Preventing the Spread of Infectious Disease

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In 2014 the World Health Organization published an update to the 2007 “Infection Prevention and Control of Epidemic- and Pandemic-Prone Acute Respiratory Infections in Health Care.” This addition is an important one, and especially relevant today, because it includes information and guidelines that were gathered during the H1N1 2009 virus infection and influenza-like illnesses. The updated publication prescribes best practices and recommendations with emphasis on acute respiratory infections (ARI) that manifest as epidemics or a pandemic.

The information and prescriptions provided are thorough. Relevant to COVID-19 pandemic, the publication details what has been learned from the Severe Acute Respiratory Syndrome (SARS) in 2003 and Middle East Respiratory Syndrome (MERS) in 2012. Of high importance are the prescribed guidelines for isolation rooms and areas that are broken into three categories:

  1. Preparation of the isolation room or area
  2. Wearing and removing personal protective equipment
  3. Checklist for isolation room and isolation cart 


Preventing the Spread of  Infectious Disease - Hospital Room



Preparation of the Isolation Room or Area

  • Ensure that appropriate hand-washing facilities and hand-hygiene supplies are available.
  • Stock the sink area with suitable supplies for hand-washing, and with alcohol-based hand sanitizer, near the point of care and the room door.
  • Ensure adequate room ventilation.
  • Post signs on the door indicating that the space is an isolation area.
  • Ensure that visitors consult the health-care worker in charge (who is also responsible for keeping a visitor record) before being allowed into the isolation areas. Keep a roster of all staff working in the isolation areas, for possible outbreak investigation and contact tracing.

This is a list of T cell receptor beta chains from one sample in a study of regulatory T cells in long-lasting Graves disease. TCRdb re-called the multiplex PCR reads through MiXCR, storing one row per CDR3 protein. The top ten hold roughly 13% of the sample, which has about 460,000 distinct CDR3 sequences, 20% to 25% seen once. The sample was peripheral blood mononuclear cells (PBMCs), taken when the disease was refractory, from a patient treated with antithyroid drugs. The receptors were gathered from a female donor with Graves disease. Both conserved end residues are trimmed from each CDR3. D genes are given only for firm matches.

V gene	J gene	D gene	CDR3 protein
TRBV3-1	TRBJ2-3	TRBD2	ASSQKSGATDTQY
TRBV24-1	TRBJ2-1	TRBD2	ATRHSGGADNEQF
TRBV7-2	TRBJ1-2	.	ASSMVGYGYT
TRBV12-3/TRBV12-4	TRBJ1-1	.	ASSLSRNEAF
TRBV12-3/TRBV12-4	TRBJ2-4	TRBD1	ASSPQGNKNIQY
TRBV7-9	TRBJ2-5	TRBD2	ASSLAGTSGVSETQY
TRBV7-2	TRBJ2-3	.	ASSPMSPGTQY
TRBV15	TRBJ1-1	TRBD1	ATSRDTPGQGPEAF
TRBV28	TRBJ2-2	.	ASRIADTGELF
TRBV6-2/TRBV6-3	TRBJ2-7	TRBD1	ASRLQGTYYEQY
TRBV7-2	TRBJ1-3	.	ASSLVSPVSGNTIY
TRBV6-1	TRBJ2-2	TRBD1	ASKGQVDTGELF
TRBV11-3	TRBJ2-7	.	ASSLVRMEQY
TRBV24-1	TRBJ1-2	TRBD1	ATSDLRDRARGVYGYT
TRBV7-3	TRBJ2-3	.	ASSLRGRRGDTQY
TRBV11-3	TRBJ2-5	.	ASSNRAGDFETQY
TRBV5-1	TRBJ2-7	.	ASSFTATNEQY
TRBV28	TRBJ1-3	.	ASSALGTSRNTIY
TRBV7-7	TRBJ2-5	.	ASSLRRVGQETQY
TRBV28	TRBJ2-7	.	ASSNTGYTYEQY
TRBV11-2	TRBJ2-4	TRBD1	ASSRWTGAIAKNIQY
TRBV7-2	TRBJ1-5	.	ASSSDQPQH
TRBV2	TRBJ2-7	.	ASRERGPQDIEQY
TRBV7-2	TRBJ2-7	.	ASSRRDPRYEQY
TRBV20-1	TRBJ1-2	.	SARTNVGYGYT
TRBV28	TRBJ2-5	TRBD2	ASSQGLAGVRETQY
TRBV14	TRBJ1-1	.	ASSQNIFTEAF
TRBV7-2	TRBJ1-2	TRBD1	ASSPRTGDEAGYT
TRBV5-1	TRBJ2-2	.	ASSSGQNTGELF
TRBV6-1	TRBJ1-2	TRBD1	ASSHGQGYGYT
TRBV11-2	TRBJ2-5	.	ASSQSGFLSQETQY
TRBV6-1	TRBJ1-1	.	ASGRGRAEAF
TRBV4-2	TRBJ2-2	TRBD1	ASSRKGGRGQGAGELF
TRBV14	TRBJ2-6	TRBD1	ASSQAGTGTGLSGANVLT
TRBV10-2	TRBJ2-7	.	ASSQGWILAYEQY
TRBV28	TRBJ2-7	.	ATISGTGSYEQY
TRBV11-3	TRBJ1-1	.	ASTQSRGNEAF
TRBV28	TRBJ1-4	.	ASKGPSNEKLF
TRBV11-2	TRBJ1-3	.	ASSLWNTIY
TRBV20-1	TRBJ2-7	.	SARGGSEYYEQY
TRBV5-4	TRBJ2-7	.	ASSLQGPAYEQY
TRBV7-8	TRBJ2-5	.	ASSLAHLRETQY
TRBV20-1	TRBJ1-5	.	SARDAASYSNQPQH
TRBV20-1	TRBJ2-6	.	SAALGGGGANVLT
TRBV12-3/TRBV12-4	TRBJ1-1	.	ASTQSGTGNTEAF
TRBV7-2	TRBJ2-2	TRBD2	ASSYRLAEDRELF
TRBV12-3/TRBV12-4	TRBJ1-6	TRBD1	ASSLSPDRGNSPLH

• Remove all non-essential furniture and ensure that the remaining furniture is easy to clean and does not conceal or retain dirt or moisture within or around it.
  • Stock the PPE supply and linen outside the isolation room or area (e.g. in the change room). Setup an isolation cart outside the door to hold PPE. A checklist may be useful to ensure that all equipment is available.
  • Place appropriate waste bags in a bin. If possible, use a touch-free bin. Ensure that used (i.e. dirty) bins remain inside the isolation rooms.
  • Place a puncture-proof container for sharps disposal inside the isolation room or area.
  • Keep the patient's personal belongings to a minimum. Keep water pitchers and cups, tissue wipes, and all items necessary for attending to personal hygiene, within the patient's reach.
  • Dedicate non-critical patient-care equipment (e.g. stethoscope, thermometer, blood pressure cuff and sphygmomanometer) to the patient, if possible. Thoroughly clean and disinfect patient-care equipment that is required for use by other patients before use.
  • Place an appropriate container with a lid outside the door for equipment that requires disinfection or sterilization.
  • Keep adequate equipment required for cleaning or disinfection inside the isolation room or area, and ensure scrupulous daily cleaning of the isolation room or area.